Visible to the public Simulation Based Evaluation Of Security And Resilience In Railway Infrastructure


Autonomous and connected vehicles technologies are rapidly emerging in the modern railway domain. Traditional standalone systems are now becoming more sophisticated, consequently resulting in more distributed interfaces, and a larger attack surface. As such, there now exists a tightly coupled nature between the cyber and physical components that now makes a cyber-attack not only capable of exfiltrating sensitive data, but also manipulating safetycritical operations of the system. This manipulation can cause the train to experience unsafe conditions, and can potentially lead to devestating consequences such as derailments, explosions, and collisions. These facts make it as important as ever to ensure the security, and resilience of railway infrastructure at the earliest stages of design, making deployment infrastructure more safe, reliable, and predictable in a compromising environment. In this poster we demonstrate how to analyze the security and resilience of railway infrastructure by utilizing a domain specific simlation based framework. Our framework includes a simulation cluster with both transportation and network modeling capabilities, a graphical experiment manager to rapidly develop attack scenarios againt railway networks, and a results dashboard that includes real time visualization of various metrics from within the simulation. Additionally, we not only support software-in-the-loop, but have integrated a hardware-in-the-loop testbed to test realistic attacks that occur within the deployment environment. We illustrate the capabilities of our developed framework with a connected railway case study of the Washington D.C Metro rail network.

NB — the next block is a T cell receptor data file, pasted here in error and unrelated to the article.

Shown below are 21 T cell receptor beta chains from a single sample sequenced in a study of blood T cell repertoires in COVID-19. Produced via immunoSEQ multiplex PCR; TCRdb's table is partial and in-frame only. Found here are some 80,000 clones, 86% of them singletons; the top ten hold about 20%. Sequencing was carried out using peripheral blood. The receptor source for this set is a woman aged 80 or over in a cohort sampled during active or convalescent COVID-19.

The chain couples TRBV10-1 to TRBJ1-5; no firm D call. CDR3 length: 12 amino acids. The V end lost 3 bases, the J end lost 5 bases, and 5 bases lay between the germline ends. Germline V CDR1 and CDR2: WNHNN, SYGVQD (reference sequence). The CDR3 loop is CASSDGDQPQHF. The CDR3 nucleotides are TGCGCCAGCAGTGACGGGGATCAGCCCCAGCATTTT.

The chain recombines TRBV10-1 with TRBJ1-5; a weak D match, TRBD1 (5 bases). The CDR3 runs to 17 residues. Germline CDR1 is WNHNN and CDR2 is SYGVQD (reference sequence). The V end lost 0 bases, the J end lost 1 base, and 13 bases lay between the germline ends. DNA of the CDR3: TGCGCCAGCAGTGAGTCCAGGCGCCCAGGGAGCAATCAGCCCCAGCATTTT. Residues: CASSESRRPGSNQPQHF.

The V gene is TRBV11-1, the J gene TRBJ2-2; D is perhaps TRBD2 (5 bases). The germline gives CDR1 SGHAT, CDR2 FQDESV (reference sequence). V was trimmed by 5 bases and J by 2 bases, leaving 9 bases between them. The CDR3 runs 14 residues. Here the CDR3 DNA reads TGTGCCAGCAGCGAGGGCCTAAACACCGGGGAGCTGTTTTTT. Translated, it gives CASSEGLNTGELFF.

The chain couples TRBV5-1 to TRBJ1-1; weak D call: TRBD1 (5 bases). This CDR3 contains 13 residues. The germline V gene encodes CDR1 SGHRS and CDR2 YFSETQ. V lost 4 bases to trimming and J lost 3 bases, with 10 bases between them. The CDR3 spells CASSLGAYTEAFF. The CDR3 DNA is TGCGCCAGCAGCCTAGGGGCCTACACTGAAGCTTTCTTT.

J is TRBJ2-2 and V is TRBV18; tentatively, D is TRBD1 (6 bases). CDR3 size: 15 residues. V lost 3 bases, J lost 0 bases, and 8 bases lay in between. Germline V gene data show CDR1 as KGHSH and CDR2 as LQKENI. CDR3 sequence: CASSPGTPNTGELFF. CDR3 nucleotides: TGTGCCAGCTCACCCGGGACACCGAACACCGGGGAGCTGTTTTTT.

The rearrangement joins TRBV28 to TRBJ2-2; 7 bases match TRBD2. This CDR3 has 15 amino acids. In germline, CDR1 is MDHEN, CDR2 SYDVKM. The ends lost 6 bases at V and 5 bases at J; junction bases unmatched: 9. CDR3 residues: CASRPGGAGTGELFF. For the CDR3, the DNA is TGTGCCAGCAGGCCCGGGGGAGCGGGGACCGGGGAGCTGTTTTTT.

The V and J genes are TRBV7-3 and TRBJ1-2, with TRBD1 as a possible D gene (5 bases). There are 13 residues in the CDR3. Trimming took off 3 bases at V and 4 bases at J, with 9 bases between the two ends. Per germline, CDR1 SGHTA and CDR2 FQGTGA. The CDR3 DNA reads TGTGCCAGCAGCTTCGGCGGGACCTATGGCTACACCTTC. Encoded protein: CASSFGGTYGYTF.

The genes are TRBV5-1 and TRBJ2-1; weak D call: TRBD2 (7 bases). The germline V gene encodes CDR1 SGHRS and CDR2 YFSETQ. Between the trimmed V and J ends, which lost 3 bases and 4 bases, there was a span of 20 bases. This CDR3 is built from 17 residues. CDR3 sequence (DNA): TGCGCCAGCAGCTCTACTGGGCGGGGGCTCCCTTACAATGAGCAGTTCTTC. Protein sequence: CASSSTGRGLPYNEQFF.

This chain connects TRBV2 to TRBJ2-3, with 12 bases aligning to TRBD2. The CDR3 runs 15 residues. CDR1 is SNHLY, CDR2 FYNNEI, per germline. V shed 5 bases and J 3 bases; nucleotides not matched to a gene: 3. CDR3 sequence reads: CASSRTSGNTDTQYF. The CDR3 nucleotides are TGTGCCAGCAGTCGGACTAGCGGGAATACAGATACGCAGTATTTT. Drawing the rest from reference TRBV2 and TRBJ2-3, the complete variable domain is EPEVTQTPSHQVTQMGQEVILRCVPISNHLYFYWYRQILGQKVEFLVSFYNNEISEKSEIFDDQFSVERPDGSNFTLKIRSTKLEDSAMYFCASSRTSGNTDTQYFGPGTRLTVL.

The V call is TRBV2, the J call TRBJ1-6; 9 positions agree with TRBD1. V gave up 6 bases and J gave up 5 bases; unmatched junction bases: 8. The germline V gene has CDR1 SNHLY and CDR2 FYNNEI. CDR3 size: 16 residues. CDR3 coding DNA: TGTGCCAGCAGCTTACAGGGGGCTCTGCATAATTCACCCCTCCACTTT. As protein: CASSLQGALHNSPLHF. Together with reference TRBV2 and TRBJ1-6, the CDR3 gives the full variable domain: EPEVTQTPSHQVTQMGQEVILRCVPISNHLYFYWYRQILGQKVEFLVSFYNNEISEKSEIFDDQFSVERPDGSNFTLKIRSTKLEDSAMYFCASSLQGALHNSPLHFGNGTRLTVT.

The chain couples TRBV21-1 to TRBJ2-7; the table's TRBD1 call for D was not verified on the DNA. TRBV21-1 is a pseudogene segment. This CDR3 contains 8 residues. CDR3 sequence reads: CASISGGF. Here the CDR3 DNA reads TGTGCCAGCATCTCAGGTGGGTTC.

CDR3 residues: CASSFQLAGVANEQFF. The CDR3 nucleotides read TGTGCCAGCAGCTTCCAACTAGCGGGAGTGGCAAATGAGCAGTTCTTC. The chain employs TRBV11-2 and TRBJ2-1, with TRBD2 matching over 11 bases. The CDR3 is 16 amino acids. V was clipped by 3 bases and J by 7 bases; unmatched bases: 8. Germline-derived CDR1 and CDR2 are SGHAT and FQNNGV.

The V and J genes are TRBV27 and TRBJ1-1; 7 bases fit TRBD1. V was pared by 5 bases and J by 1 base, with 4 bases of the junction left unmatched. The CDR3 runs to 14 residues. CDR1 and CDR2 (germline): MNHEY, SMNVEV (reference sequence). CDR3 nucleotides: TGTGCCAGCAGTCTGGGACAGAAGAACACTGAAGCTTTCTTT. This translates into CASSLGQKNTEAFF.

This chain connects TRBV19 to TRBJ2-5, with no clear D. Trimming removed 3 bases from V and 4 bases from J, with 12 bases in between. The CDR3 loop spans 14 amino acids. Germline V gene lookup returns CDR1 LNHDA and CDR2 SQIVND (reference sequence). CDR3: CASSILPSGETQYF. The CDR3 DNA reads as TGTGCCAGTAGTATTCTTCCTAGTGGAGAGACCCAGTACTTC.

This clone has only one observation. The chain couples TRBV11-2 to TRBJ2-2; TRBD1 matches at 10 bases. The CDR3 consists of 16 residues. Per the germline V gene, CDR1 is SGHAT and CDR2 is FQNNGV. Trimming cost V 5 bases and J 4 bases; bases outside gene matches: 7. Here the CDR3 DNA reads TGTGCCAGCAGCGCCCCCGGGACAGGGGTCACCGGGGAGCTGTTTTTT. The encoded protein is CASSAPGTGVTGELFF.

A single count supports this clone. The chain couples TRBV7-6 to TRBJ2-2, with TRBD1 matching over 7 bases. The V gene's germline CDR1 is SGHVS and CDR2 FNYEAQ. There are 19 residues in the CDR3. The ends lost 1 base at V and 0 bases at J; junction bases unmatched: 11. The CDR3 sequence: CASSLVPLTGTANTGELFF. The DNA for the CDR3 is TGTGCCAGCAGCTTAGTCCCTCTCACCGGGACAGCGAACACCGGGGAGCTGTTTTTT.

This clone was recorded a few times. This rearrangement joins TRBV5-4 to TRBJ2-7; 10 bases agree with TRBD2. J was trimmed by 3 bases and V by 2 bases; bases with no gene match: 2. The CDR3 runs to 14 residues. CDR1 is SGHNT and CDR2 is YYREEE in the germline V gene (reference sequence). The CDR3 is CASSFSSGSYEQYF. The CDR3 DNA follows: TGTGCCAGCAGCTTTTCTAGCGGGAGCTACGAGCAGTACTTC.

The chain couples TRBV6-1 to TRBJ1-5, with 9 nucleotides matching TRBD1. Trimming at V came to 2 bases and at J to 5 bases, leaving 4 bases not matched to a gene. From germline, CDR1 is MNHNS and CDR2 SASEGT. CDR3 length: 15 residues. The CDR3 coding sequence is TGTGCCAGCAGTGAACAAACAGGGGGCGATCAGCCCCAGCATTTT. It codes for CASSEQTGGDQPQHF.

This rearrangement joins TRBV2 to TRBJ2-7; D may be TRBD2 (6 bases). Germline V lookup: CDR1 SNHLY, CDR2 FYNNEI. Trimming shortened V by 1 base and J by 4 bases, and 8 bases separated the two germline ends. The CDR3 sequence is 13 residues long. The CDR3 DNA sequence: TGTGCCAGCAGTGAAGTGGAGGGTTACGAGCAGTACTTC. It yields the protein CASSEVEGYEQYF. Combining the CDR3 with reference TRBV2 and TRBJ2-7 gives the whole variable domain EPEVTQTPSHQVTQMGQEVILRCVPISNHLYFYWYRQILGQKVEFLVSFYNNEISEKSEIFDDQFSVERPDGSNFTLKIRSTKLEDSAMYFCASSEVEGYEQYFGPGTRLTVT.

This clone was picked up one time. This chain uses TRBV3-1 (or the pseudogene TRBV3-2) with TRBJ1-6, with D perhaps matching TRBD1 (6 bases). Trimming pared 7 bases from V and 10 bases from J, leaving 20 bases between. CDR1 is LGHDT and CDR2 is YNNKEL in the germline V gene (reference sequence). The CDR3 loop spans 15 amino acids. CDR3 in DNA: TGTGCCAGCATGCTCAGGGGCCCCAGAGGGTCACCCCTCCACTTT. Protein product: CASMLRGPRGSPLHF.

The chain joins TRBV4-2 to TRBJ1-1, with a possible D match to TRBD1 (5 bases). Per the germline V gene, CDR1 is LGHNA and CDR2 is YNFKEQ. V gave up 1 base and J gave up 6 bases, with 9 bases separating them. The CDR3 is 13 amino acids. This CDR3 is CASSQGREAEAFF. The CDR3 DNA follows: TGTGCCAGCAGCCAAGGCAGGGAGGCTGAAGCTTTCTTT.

Bradley Potteiger is a PhD student in the Department of Electrical Engineering at Vanderbilt University with a research affiliation at the Institute for Software Integrated Systems. He received his MS. degree from Vanderbilt University in Electrical Engineering and his BS. degree in Computer Engineering from the University of Maryland, Baltimore County. His research at Vanderbilt is focused on Cyber Physical System (CPS) security with respect to protecting safety critical systems. Through his research he has worked with various research organizations within the government sector and industry.

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Simulation Based Evaluation Of Security And Resilience In Railway Infrastructure